From the NYT:
While tornadoes and floods have ravaged the South and the Midwest, the remote western edge of the Oklahoma Panhandle is quietly enduring a weather calamity of its own: its longest drought on record, even worse than the Dust Bowl, when incessant winds scooped up the soil into billowing black clouds and rolled it through this town like bowling balls.
With a drought continuing to punish much of the Great Plains, this one stands out. Boise (rhymes with voice) City has gone 222 consecutive days through Tuesday with less than a quarter-inch of rainfall in any single day, said Gary McManus, a state climatologist. That is the longest such dry spell here since note-keeping began in 1908.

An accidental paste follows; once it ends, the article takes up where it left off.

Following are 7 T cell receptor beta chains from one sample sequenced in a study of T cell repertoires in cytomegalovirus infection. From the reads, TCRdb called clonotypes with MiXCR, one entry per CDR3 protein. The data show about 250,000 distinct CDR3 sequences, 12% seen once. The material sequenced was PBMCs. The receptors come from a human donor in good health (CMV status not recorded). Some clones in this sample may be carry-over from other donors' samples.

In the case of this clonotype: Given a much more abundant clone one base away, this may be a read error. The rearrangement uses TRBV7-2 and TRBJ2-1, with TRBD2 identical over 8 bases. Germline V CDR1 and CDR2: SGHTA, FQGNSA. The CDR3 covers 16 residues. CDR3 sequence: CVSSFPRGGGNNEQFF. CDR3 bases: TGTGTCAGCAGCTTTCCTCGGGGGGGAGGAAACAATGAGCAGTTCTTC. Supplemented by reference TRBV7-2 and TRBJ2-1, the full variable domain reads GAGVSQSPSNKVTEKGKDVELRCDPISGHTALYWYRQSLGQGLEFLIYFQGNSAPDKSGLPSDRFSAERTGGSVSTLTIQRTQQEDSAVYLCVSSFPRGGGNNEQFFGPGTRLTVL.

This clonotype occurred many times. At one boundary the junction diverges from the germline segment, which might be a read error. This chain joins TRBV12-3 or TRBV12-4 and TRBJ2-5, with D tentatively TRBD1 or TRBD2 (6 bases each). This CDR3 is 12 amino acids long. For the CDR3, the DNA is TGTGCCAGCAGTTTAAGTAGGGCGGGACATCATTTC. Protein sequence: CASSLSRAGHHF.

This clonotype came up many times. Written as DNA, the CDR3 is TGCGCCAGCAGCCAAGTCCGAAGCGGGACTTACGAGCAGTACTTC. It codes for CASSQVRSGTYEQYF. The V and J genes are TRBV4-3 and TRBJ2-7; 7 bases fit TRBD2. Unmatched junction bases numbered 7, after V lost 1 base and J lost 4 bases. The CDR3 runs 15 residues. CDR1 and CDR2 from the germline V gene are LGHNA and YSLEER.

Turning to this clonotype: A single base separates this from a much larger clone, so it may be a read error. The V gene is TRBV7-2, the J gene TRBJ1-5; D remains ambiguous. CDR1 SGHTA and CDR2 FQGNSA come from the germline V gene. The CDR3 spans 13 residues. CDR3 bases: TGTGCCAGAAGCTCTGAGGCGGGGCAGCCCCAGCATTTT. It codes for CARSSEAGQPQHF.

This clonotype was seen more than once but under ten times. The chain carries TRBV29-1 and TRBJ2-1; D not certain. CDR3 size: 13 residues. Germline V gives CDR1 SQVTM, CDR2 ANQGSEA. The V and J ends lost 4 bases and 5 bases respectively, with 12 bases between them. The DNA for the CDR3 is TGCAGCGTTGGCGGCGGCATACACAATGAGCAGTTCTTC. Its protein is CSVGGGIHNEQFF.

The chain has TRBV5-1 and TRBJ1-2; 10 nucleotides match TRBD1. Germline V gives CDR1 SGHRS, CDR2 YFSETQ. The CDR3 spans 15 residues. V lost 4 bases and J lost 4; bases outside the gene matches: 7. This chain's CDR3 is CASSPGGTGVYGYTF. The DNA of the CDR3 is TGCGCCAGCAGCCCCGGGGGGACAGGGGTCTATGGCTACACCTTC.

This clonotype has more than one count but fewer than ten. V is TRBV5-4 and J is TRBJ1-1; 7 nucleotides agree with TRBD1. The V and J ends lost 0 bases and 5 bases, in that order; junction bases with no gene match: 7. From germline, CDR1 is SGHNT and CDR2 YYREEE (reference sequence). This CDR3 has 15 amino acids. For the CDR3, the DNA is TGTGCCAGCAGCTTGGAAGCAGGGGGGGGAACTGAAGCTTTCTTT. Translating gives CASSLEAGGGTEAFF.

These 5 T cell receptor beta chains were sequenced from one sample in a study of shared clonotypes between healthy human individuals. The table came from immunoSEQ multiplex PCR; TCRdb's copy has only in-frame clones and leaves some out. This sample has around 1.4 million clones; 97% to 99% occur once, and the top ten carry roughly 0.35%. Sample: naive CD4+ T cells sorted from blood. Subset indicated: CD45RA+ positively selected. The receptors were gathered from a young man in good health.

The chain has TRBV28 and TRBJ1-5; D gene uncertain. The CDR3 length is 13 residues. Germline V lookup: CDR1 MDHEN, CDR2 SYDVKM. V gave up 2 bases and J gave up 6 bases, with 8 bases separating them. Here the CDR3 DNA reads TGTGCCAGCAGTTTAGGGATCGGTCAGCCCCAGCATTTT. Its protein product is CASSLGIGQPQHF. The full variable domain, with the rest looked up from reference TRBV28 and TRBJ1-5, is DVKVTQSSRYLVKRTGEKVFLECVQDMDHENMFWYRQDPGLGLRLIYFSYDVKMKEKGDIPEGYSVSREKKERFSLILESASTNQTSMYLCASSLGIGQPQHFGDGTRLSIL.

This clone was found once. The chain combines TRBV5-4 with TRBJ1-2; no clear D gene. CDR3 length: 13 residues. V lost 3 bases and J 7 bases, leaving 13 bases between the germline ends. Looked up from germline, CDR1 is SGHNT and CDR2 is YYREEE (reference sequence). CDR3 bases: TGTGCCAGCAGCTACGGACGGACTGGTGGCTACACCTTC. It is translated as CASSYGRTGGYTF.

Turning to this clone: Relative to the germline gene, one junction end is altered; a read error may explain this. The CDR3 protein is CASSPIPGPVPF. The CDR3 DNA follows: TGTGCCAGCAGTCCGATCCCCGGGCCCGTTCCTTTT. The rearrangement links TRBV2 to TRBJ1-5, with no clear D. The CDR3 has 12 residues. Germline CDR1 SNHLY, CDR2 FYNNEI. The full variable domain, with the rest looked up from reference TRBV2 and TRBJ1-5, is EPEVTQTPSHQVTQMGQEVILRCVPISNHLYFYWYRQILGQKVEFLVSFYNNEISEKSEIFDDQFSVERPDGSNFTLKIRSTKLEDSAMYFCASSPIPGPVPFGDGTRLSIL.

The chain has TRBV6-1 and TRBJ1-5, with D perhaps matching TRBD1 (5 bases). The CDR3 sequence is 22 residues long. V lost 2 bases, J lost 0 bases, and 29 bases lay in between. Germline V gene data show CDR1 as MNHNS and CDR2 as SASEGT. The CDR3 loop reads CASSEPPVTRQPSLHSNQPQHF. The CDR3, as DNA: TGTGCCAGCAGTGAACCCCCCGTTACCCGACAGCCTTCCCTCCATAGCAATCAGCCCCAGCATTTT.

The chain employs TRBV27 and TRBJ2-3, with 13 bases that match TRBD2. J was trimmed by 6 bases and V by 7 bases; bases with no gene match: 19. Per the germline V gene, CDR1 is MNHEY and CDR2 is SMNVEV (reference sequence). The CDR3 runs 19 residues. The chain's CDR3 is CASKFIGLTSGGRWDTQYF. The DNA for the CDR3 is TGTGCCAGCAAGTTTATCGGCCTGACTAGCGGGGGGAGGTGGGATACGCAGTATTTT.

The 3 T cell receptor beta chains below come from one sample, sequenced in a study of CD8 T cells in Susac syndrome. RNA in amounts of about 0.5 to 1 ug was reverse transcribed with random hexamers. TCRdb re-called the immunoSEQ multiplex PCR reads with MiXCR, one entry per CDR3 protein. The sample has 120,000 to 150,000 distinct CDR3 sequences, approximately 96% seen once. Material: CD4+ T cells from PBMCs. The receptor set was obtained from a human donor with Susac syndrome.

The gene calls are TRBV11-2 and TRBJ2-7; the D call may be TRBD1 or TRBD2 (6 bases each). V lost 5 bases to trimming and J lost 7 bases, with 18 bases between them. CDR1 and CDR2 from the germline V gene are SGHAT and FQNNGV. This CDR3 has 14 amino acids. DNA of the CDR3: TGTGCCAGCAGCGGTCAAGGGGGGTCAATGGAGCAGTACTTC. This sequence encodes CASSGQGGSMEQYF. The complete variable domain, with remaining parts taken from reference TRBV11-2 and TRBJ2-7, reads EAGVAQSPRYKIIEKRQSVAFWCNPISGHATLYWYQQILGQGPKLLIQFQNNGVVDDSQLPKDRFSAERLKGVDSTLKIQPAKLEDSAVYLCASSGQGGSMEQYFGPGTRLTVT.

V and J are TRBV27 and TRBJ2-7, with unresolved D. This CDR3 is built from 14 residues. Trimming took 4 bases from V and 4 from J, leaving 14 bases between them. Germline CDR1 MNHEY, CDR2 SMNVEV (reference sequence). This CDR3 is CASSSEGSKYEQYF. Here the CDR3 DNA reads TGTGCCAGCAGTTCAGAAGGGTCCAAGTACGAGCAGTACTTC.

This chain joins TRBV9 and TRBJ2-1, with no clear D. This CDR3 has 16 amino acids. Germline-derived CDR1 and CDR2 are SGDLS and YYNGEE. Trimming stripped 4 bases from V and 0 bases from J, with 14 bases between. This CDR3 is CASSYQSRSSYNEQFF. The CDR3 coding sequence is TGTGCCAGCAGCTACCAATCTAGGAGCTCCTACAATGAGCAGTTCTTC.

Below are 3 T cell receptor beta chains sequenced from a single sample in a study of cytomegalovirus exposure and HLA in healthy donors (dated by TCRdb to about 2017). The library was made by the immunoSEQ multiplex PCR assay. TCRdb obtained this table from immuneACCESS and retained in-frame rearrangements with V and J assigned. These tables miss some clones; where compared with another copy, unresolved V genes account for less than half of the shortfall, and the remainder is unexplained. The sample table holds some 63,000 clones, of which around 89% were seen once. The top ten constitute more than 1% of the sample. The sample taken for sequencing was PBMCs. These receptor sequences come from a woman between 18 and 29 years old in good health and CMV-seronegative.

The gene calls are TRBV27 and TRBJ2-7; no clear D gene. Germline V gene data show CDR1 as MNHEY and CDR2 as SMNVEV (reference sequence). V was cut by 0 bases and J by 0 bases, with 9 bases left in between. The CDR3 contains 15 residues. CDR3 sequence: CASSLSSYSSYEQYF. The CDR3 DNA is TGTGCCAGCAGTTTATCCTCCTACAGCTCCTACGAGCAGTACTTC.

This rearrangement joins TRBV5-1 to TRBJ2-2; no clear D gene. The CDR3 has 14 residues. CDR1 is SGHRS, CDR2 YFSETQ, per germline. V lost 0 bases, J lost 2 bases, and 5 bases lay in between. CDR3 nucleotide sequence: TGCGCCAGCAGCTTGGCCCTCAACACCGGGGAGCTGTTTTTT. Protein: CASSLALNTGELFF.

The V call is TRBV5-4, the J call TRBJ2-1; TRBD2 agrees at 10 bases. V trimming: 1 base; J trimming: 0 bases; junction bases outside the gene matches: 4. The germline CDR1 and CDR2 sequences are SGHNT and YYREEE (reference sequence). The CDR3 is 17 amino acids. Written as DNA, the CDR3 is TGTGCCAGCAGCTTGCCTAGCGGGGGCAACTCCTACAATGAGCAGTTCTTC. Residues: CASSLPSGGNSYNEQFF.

The Dust Bowl of the 1930s, caused in part by the careless gouging of the earth in an effort to farm it, created an epic environmental disaster. Experts say it is unlikely to be repeated because farming has changed so much. Boise City recovered from the Dust Bowl and has periodically enjoyed bountiful years since.
For more, see: Survivor of Dust Bowl Now Battles a Fiercer Drought